Vintage Classic Insurance Tailor-Made for You
Peter Best have been providing Vintage Vehicle Insurance for over 35 years, from a Ford Model ‘T’ to a Rolls-Royce Silver Ghost, these exceptional cars look as amazing on the road now as they did back in their day.
The term ‘Vintage’, in the automobile world defines a period of car manufacturing between 1919 and 1930. This superseded the period up to and including 1918 which was defined as the ‘Veteran’ car production era.
Clearly the Vintage car era was an exciting time for the motor industry. Early horse drawn carriages had evolved into steam and simple internal combustion powered cars, with the introduction of the Karl Benz-Patent-Motorwagen in the 1890’s.
The Veteran car era first introduced us to the likes of Peugeot with their V-twin engine Type 33 amongst many other models, the Ford Motor Company, Fiat and Renault also joining the fray as the motor car became ever more popular and affordable.
After the end of the First World War the Vintage car production era built on what had gone before and focused on style, comfort, and affordability. These cars were made for the masses, so the choices had to be diverse. Hudson, Chrysler, Chevrolet and Ford were the big US producers, the Ford Model ‘T’ selling over 15million units alone. Across the pond the likes of Morris, Austin, Singer, Standard and Vauxhall were on the rise, often similar, the cars sharing some components, this was a remarkable period for the motorcar.
There were many car producers during the 1920’s. Inevitably some failed, but some would survive to stand the test of time. Hudson produced the Hudson ‘Essex’, a small affordable car with mass appeal, Chrysler replied with the ‘Plymouth’ range also appealing to lower income families. For those looking for something of a status symbol choices came from Rolls-Royce with its Silver Ghost and Phantom, Daimler-Benz offered a range of saloons and tourers along with other manufacturers such as Packard, Bentley, Bugatti, Hispano-Suiza and the Duesenberg Model J, popular with stars of the silver screen. Other popular models of the vintage automobile era were the Ford Model A, Falcon Knight Roadster, Packard Twin 6, Willys Overland Whippet 93A, Hudson 7 Roadster and the Chrysler De Soto.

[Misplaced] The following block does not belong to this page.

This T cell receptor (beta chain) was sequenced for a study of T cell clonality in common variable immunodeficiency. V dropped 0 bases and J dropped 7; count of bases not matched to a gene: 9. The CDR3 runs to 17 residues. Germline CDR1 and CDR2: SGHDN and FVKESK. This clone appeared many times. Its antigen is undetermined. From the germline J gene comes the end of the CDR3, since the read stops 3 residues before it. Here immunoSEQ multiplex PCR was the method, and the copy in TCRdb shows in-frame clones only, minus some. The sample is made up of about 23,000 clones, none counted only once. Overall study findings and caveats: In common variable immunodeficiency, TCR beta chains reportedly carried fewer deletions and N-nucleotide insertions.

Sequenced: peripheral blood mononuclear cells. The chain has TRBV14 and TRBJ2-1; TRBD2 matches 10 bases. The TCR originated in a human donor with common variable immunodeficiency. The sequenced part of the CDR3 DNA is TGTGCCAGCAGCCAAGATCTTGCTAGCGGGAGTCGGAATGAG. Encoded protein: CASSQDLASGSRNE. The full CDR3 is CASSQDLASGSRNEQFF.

The answer most certainly is yes! There were many car producers that failed in the 1920’s such as Auburn, Cole, Crow, Davis, Dixie, Durant, Elcar, Grant, King, Kline, Lafayette, Kurtz, Marmon, Mercer, Overland, Peerless, Pilot, Roamer, Saxon, Stearns, Velie, Wescott and Winton. As limited units were produced, they were always destined to be rare. Those that succeeded either joined forces or were bought up by larger producers.
However many old car names still exist today, brands such as Buick, Cadillac, Chevrolet – (GM Motors), Dodge, Fiat, Ford, Lincoln and Oldsmobile.
Early examples of British and European marques such as Mercedes, Daimler, Renault, Morris/MG, Peugeot and Rolls-Royce (most of which still manufacture cars today) are highly collectable and often very valuable. Collectors are drawn to the fact that much of the production was by hand, their mechanical simplicity, the quality of the components and the expertise demonstrated in their assembly.
Today a Ford Model ‘T’ could sell for £25,000 whilst a Rolls-Royce Sport Phantom might set you back over £150,000. For serious collectors Peter Best offers tailor made multi-car insurance policies designed around the use, value and security of vintage car collections.
Agreed values are offered, alongside discounts for limited mileage and vintage car club member discounts.
Most vintage car collections also incorporate a selection of classic cars including Porsche, Ferrari and Jaguar which, perhaps, are more usable than some of the older cars.
If you own a vintage car or are a vintage car enthusiast there are many UK vintage car clubs to choose from. Most people will choose the one that relates to the vehicle they own, although some clubs cater for multi-marque vintage cars, so the choice is very broad.
Most manufacturers will have their own official car club such as the Mercedes-Benz Club and the MG Car Club but with over 500 separate UK car clubs covering Veteran, Vintage and Classic cars, enthusiasts often join more than one club.
Car clubs offer the benefit of shared knowledge of rare and collectable older cars as well as access to spare parts and contacts with like-minded enthusiasts.
If you would like to see which car clubs might suit you take a look at our dedicated car club page.